Friday, August 26, 2011

Curing my chronic illness.

If hay fever is the worst chronic affliction from which I ever suffer, I will consider myself blessed. But hay fever it is an inconvenience from which I will likely suffer for the rest of my life. From mid-August until the first frost of the fall, clogged sinuses, jolting sneezes, a dampened sense of smell, and a dependency upon decongestant medication become a daily reality. In my twenty-seven years, I have ingested thousands of anti-histamine and decongestant pills, endured scratch testing followed by years of allergy shots (I stopped them when I was twelve), and have in more recent years fallen victim to “sneeze attacks”: several days of the year on which my sneezing is so violent and constant that I wake up with sore neck and facial muscles the following morning. The first three to four consecutive sneezes are pretty funny. But the following seven are tough to manage. Especiallyin public. As climate change looms upon all of humanity, it is not necessarily the floods, droughts, intense heats, and more frequent lethal storms that scare me most (although the absolutely do scare me). Rather I a most afraid that a warmer, moister climate will usher a new paradise for ragweed, my number one nemesis.

I have come to grips with the fact that I will mostly like be tied to allergy medication for the rest of my life. I tried Allegra (made me drowsy), Claritin (didn’t really work), and have felt satisfied with Zyrtec for the last six years or so. I’m also thankful that I can now access this medication over-the-counter, but even so, it’s an expense I’d rather live without it. Earlier this summer, my complaints were overheard by my friend Liat. Liat—one of the most independent, resourceful, and endearing friends I’ve made in several years—has an insatiable appetite for understanding, eating and using wild plants. While I don’t remember her exact response to my wails of allergy woe, I recall that it was something akin to, “What are you allergic to? Ragweed? Well duh. You need to make a ragweed tincture.”

I had heard of tinctures from multiple ecovillage friends. I knew that individuals made tinctures to ease nerves, help induce sleep, sooth poison ivy, or even enhance mood. The possibilities, I imagine, are limitless, but I was never aware that allergies were an ailment that a tincture could remedy. In my case, the tincture will serve as a sort of immunization to ragweed allergens. Liat suggested, firstly, that I collect ragweed leaves (of which there is no shortage at Dancing Rabbit Ecovillage), dry them, and drink Ragweed tea. This, of course, is not a tincture, but was a useful introduction of ragweed into my system before ragweed flowers and causes me real problems.

At the same time, I collected several dozen ragweed leaves, chopped them up into fine tiny pieces, stuffed-stuffed-STUFFED them into a pint jar, and then filled the interstices with vodka. Vodka is apparently very effective at absorbing the properties of whatever is immersed inside it. “Let it sit for at least a month. But ideally for six weeks,” Liat advised, “And then take two drops under your tongue every day.”

Well, a month has nearly passed and, indeed, the bright green leaves that I deposited inside the glass jar on July 27th are a sickly yellow-green. Tomorrow is the day my long-term, sustainable, anti-capitalist, potentially drug-free allergy treatment begins, although I imagine I’ll keep up the Zyrtec for a while. I’m also trying to immunize myself to regional pollen by sweetening my morning’s coffee with local honey. It’s delicious AND remedial. Should these treatments work, I’d like to think I can one day live free of my ragweed enemy. Now I just have to find a way around dust, mold, and bird feathers…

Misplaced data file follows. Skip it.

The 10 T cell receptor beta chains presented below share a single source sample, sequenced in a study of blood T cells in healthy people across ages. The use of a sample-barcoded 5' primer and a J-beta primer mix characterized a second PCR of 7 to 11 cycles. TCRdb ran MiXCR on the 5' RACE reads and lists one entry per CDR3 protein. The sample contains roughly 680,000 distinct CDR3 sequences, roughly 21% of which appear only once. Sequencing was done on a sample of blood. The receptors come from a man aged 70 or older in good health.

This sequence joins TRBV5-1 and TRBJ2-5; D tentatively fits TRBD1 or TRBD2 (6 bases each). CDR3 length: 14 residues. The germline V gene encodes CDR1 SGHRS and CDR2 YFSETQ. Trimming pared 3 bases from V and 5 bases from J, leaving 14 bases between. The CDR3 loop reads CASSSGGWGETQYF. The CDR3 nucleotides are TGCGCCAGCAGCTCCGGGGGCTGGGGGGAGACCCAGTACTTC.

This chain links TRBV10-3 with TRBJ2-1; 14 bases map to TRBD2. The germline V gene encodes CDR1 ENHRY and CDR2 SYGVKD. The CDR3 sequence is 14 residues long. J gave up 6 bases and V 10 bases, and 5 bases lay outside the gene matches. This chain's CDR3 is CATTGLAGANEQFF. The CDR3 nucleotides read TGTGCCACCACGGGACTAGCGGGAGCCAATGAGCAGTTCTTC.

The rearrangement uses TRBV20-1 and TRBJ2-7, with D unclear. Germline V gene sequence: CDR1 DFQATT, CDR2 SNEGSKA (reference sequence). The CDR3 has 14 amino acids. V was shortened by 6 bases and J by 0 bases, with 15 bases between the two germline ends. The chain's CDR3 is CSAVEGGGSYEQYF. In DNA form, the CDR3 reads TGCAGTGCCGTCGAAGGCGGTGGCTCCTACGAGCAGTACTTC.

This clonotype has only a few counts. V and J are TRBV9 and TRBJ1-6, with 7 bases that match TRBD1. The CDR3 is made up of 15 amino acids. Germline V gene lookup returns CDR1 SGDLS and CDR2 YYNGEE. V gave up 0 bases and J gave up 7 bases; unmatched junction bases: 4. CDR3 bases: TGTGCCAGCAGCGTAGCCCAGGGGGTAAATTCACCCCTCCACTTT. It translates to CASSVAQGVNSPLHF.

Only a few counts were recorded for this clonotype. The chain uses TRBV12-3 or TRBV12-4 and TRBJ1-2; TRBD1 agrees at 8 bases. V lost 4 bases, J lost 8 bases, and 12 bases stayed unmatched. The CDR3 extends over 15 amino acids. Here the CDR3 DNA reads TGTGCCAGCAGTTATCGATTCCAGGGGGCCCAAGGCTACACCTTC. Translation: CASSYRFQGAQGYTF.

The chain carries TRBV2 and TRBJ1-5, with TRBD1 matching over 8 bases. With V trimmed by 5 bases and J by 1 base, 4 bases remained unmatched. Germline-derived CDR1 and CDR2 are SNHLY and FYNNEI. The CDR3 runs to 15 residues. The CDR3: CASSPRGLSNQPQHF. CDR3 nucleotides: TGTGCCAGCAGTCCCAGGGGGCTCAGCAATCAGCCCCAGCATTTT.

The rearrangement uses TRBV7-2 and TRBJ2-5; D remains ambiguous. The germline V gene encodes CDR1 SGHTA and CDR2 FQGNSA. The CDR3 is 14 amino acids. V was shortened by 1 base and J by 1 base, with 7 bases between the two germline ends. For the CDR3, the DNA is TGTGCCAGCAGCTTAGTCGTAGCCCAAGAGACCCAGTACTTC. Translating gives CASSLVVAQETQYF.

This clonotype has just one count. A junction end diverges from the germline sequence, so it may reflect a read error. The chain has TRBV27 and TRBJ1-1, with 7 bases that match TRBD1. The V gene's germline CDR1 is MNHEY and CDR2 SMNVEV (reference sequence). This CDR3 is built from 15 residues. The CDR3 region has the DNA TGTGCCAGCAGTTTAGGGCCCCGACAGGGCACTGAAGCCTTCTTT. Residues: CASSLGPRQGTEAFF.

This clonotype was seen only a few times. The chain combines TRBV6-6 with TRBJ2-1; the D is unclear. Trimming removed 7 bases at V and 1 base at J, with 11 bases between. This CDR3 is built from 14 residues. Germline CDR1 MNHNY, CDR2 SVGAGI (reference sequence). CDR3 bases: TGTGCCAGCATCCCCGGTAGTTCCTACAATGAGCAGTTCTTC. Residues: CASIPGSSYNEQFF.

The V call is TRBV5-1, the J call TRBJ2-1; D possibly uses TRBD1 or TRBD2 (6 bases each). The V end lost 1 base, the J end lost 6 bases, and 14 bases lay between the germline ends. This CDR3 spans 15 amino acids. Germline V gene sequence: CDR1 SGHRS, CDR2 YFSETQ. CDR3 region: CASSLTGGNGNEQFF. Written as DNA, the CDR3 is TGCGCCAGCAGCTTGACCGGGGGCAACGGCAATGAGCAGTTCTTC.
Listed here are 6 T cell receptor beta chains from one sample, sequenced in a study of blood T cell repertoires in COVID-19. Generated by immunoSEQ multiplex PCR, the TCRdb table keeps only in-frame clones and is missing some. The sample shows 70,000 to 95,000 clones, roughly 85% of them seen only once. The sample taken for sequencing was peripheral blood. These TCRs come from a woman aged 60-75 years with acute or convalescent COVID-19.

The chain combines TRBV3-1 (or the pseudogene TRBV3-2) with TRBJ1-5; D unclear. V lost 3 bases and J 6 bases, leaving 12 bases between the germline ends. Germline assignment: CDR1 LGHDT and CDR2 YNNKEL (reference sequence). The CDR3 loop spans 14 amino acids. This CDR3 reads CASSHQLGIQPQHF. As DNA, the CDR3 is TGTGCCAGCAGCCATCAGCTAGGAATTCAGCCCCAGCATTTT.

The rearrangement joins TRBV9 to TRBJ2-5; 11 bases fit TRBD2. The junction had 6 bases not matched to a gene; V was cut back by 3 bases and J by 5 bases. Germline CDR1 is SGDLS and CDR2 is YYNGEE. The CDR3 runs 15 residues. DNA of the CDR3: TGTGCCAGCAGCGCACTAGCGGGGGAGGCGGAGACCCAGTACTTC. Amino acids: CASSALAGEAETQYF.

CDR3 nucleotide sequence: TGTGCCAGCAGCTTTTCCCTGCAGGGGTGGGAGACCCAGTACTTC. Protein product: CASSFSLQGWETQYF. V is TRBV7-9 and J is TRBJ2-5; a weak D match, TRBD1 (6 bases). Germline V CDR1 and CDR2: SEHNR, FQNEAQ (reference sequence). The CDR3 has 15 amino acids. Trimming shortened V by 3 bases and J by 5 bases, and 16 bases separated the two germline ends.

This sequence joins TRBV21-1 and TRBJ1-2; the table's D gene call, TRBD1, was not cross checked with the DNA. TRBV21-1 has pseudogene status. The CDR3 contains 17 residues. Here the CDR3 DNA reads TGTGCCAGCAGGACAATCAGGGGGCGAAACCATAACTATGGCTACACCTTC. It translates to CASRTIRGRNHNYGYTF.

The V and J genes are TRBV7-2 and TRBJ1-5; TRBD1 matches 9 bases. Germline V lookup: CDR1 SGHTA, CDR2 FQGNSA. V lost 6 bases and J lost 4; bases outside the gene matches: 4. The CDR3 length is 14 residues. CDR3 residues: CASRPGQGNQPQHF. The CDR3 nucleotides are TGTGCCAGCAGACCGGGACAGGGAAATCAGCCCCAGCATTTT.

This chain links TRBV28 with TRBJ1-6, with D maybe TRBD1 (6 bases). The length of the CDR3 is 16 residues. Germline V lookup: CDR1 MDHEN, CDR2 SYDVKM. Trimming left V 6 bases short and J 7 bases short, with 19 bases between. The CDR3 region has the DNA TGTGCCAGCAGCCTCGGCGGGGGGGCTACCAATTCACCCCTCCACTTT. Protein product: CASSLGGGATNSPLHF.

UPDATE: I've begun the healing process, taking two drops of the tincture per day. Some pictures below:

Wednesday, August 3, 2011

Building Bridges to Sustainability: Dancing Rabbit and the Milkweed Mercantile

Below is column I wrote on behalf of Dancing Rabbit Ecovillage published in the Memphis Democrat, a local northeast Missouri paper:

In the summer of 2010, I arrived at Dancing Rabbit Ecovillage to help for six weeks on a natural building project. In the course of these weeks I grew fascinated with a community brave enough to experiment with the comforts of modernity that most Americans take for granted. This short six-week stay was just long enough to inspire me to completely change the focus of my doctoral dissertation research in Urban Planning at the University of Illinois. I have since reoriented my professional and academic life toward investigating Dancing Rabbit and other similar ecovillages, as well as promoting its mission of community-based sustainability.

In departmental seminars, college lectures, high school assemblies, meetings with municipal urban planners, and even dinner conversations with my friends and family, I’ve attempted to explain how residents of Dancing Rabbit have built a fifty-plus member community that generates its own electricity from the sun, cultivates the vast majority of its water from the sky, builds its homes using only recycled and/or locally harvested lumber, recycles all of its organic waste, and survives in rural Missouri with only three shared vehicles.